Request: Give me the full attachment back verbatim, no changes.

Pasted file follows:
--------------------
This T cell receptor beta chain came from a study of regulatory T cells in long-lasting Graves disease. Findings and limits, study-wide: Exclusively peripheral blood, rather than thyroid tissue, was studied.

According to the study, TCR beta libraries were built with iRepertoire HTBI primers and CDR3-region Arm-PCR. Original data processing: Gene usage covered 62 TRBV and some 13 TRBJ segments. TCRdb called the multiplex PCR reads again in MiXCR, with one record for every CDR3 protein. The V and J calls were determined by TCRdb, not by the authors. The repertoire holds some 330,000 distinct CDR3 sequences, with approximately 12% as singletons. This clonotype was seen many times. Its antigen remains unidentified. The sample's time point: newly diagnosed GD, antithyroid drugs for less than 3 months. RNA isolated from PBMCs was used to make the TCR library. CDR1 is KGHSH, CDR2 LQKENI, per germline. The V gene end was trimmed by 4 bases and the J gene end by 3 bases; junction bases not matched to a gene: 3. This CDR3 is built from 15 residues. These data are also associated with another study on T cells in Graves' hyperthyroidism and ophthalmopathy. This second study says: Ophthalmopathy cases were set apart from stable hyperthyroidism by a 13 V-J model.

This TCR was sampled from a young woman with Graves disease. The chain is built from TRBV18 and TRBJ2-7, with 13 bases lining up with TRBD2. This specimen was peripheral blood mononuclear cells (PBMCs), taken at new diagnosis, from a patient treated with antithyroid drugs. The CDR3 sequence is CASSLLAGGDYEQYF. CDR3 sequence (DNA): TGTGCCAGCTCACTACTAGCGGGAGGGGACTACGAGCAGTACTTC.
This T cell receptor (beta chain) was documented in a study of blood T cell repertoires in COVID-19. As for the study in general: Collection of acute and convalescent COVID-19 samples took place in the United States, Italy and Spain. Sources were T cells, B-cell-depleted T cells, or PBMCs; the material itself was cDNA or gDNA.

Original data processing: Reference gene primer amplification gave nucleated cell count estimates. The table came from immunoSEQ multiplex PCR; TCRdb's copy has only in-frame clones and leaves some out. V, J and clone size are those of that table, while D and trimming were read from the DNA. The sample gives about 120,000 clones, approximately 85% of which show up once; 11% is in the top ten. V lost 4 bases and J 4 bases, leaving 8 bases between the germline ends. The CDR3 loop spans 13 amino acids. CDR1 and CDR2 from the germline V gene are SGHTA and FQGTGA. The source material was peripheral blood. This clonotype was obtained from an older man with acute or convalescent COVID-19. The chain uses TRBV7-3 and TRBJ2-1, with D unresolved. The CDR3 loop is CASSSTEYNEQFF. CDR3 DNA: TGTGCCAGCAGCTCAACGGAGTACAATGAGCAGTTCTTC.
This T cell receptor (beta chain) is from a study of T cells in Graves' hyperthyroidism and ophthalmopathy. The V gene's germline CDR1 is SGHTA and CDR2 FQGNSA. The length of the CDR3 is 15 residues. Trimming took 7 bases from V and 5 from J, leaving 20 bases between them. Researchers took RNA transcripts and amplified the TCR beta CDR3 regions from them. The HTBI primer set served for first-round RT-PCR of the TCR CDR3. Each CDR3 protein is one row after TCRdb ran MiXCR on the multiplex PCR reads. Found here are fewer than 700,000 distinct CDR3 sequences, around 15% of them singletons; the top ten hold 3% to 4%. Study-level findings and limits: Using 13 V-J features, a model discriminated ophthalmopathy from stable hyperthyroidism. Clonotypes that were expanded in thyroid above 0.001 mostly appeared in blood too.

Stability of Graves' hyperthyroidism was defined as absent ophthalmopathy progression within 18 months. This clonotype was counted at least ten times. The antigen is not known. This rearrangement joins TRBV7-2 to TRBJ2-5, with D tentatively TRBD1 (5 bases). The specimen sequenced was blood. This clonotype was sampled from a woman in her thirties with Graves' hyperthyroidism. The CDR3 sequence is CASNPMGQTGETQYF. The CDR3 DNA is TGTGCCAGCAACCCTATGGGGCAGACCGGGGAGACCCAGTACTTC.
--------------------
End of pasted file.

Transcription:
This T cell receptor beta chain came from a study of regulatory T cells in long-lasting Graves disease. Findings and limits, study-wide: Exclusively peripheral blood, rather than thyroid tissue, was studied.

According to the study, TCR beta libraries were built with iRepertoire HTBI primers and CDR3-region Arm-PCR. Original data processing: Gene usage covered 62 TRBV and some 13 TRBJ segments. TCRdb called the multiplex PCR reads again in MiXCR, with one record for every CDR3 protein. The V and J calls were determined by TCRdb, not by the authors. The repertoire holds some 330,000 distinct CDR3 sequences, with approximately 12% as singletons. This clonotype was seen many times. Its antigen remains unidentified. The sample's time point: newly diagnosed GD, antithyroid drugs for less than 3 months. RNA isolated from PBMCs was used to make the TCR library. CDR1 is KGHSH, CDR2 LQKENI, per germline. The V gene end was trimmed by 4 bases and the J gene end by 3 bases; junction bases not matched to a gene: 3. This CDR3 is built from 15 residues. These data are also associated with another study on T cells in Graves' hyperthyroidism and ophthalmopathy. This second study says: Ophthalmopathy cases were set apart from stable hyperthyroidism by a 13 V-J model.

This TCR was sampled from a young woman with Graves disease. The chain is built from TRBV18 and TRBJ2-7, with 13 bases lining up with TRBD2. This specimen was peripheral blood mononuclear cells (PBMCs), taken at new diagnosis, from a patient treated with antithyroid drugs. The CDR3 sequence is CASSLLAGGDYEQYF. CDR3 sequence (DNA): TGTGCCAGCTCACTACTAGCGGGAGGGGACTACGAGCAGTACTTC.
This T cell receptor (beta chain) was documented in a study of blood T cell repertoires in COVID-19. As for the study in general: Collection of acute and convalescent COVID-19 samples took place in the United States, Italy and Spain. Sources were T cells, B-cell-depleted T cells, or PBMCs; the material itself was cDNA or gDNA.

Original data processing: Reference gene primer amplification gave nucleated cell count estimates. The table came from immunoSEQ multiplex PCR; TCRdb's copy has only in-frame clones and leaves some out. V, J and clone size are those of that table, while D and trimming were read from the DNA. The sample gives about 120,000 clones, approximately 85% of which show up once; 11% is in the top ten. V lost 4 bases and J 4 bases, leaving 8 bases between the germline ends. The CDR3 loop spans 13 amino acids. CDR1 and CDR2 from the germline V gene are SGHTA and FQGTGA. The source material was peripheral blood. This clonotype was obtained from an older man with acute or convalescent COVID-19. The chain uses TRBV7-3 and TRBJ2-1, with D unresolved. The CDR3 loop is CASSSTEYNEQFF. CDR3 DNA: TGTGCCAGCAGCTCAACGGAGTACAATGAGCAGTTCTTC.
This T cell receptor (beta chain) is from a study of T cells in Graves' hyperthyroidism and ophthalmopathy. The V gene's germline CDR1 is SGHTA and CDR2 FQGNSA. The length of the CDR3 is 15 residues. Trimming took 7 bases from V and 5 from J, leaving 20 bases between them. Researchers took RNA transcripts and amplified the TCR beta CDR3 regions from them. The HTBI primer set served for first-round RT-PCR of the TCR CDR3. Each CDR3 protein is one row after TCRdb ran MiXCR on the multiplex PCR reads. Found here are fewer than 700,000 distinct CDR3 sequences, around 15% of them singletons; the top ten hold 3% to 4%. Study-level findings and limits: Using 13 V-J features, a model discriminated ophthalmopathy from stable hyperthyroidism. Clonotypes that were expanded in thyroid above 0.001 mostly appeared in blood too.

Stability of Graves' hyperthyroidism was defined as absent ophthalmopathy progression within 18 months. This clonotype was counted at least ten times. The antigen is not known. This rearrangement joins TRBV7-2 to TRBJ2-5, with D tentatively TRBD1 (5 bases). The specimen sequenced was blood. This clonotype was sampled from a woman in her thirties with Graves' hyperthyroidism. The CDR3 sequence is CASNPMGQTGETQYF. The CDR3 DNA is TGTGCCAGCAACCCTATGGGGCAGACCGGGGAGACCCAGTACTTC.